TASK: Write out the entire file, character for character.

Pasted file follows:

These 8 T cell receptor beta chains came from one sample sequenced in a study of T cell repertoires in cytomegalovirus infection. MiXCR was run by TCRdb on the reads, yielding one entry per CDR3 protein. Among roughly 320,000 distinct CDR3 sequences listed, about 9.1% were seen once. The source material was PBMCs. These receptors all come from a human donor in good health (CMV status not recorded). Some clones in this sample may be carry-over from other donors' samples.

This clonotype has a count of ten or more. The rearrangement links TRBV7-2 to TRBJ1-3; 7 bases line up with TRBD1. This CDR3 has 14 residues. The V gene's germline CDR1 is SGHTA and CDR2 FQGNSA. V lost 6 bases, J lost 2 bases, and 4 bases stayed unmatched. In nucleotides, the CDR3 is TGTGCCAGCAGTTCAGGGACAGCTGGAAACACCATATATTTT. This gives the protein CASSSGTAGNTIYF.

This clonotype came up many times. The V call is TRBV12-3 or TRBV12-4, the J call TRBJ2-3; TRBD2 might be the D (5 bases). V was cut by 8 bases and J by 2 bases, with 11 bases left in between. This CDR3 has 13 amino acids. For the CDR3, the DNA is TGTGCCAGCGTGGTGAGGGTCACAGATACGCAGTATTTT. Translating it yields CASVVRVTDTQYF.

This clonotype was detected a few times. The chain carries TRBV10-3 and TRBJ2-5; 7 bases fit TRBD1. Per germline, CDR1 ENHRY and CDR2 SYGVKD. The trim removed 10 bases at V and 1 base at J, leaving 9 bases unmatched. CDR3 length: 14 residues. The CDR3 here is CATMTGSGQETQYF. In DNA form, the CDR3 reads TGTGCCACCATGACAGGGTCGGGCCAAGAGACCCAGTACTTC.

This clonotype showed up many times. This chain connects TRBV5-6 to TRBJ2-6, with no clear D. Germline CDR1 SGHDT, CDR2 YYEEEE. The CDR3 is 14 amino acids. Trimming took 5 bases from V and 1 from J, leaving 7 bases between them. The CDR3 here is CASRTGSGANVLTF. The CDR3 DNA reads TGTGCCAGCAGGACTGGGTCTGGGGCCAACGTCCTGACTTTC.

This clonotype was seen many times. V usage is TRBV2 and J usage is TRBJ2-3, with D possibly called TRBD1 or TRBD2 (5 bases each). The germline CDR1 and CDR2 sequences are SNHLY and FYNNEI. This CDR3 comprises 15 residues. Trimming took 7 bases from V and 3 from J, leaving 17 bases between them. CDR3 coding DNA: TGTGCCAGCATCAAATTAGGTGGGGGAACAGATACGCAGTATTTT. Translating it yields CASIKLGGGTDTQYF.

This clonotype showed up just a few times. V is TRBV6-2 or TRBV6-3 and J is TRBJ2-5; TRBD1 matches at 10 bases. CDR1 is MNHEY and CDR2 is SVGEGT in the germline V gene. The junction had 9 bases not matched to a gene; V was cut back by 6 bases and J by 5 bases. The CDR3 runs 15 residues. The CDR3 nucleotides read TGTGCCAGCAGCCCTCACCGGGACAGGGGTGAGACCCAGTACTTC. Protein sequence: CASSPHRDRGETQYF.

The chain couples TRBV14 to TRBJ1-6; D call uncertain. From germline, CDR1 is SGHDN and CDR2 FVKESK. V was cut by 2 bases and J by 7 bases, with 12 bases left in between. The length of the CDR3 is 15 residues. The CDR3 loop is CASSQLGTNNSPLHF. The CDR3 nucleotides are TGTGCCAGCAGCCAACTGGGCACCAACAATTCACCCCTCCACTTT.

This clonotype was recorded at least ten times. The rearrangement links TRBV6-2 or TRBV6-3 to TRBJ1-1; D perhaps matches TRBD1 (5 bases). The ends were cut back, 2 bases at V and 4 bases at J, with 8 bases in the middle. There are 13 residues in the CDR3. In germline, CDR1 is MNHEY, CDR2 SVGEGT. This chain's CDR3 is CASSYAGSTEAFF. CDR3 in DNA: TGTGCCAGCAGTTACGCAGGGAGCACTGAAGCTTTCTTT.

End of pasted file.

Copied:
These 8 T cell receptor beta chains came from one sample sequenced in a study of T cell repertoires in cytomegalovirus infection. MiXCR was run by TCRdb on the reads, yielding one entry per CDR3 protein. Among roughly 320,000 distinct CDR3 sequences listed, about 9.1% were seen once. The source material was PBMCs. These receptors all come from a human donor in good health (CMV status not recorded). Some clones in this sample may be carry-over from other donors' samples.

This clonotype has a count of ten or more. The rearrangement links TRBV7-2 to TRBJ1-3; 7 bases line up with TRBD1. This CDR3 has 14 residues. The V gene's germline CDR1 is SGHTA and CDR2 FQGNSA. V lost 6 bases, J lost 2 bases, and 4 bases stayed unmatched. In nucleotides, the CDR3 is TGTGCCAGCAGTTCAGGGACAGCTGGAAACACCATATATTTT. This gives the protein CASSSGTAGNTIYF.

This clonotype came up many times. The V call is TRBV12-3 or TRBV12-4, the J call TRBJ2-3; TRBD2 might be the D (5 bases). V was cut by 8 bases and J by 2 bases, with 11 bases left in between. This CDR3 has 13 amino acids. For the CDR3, the DNA is TGTGCCAGCGTGGTGAGGGTCACAGATACGCAGTATTTT. Translating it yields CASVVRVTDTQYF.

This clonotype was detected a few times. The chain carries TRBV10-3 and TRBJ2-5; 7 bases fit TRBD1. Per germline, CDR1 ENHRY and CDR2 SYGVKD. The trim removed 10 bases at V and 1 base at J, leaving 9 bases unmatched. CDR3 length: 14 residues. The CDR3 here is CATMTGSGQETQYF. In DNA form, the CDR3 reads TGTGCCACCATGACAGGGTCGGGCCAAGAGACCCAGTACTTC.

This clonotype showed up many times. This chain connects TRBV5-6 to TRBJ2-6, with no clear D. Germline CDR1 SGHDT, CDR2 YYEEEE. The CDR3 is 14 amino acids. Trimming took 5 bases from V and 1 from J, leaving 7 bases between them. The CDR3 here is CASRTGSGANVLTF. The CDR3 DNA reads TGTGCCAGCAGGACTGGGTCTGGGGCCAACGTCCTGACTTTC.

This clonotype was seen many times. V usage is TRBV2 and J usage is TRBJ2-3, with D possibly called TRBD1 or TRBD2 (5 bases each). The germline CDR1 and CDR2 sequences are SNHLY and FYNNEI. This CDR3 comprises 15 residues. Trimming took 7 bases from V and 3 from J, leaving 17 bases between them. CDR3 coding DNA: TGTGCCAGCATCAAATTAGGTGGGGGAACAGATACGCAGTATTTT. Translating it yields CASIKLGGGTDTQYF.

This clonotype showed up just a few times. V is TRBV6-2 or TRBV6-3 and J is TRBJ2-5; TRBD1 matches at 10 bases. CDR1 is MNHEY and CDR2 is SVGEGT in the germline V gene. The junction had 9 bases not matched to a gene; V was cut back by 6 bases and J by 5 bases. The CDR3 runs 15 residues. The CDR3 nucleotides read TGTGCCAGCAGCCCTCACCGGGACAGGGGTGAGACCCAGTACTTC. Protein sequence: CASSPHRDRGETQYF.

The chain couples TRBV14 to TRBJ1-6; D call uncertain. From germline, CDR1 is SGHDN and CDR2 FVKESK. V was cut by 2 bases and J by 7 bases, with 12 bases left in between. The length of the CDR3 is 15 residues. The CDR3 loop is CASSQLGTNNSPLHF. The CDR3 nucleotides are TGTGCCAGCAGCCAACTGGGCACCAACAATTCACCCCTCCACTTT.

This clonotype was recorded at least ten times. The rearrangement links TRBV6-2 or TRBV6-3 to TRBJ1-1; D perhaps matches TRBD1 (5 bases). The ends were cut back, 2 bases at V and 4 bases at J, with 8 bases in the middle. There are 13 residues in the CDR3. In germline, CDR1 is MNHEY, CDR2 SVGEGT. This chain's CDR3 is CASSYAGSTEAFF. CDR3 in DNA: TGTGCCAGCAGTTACGCAGGGAGCACTGAAGCTTTCTTT.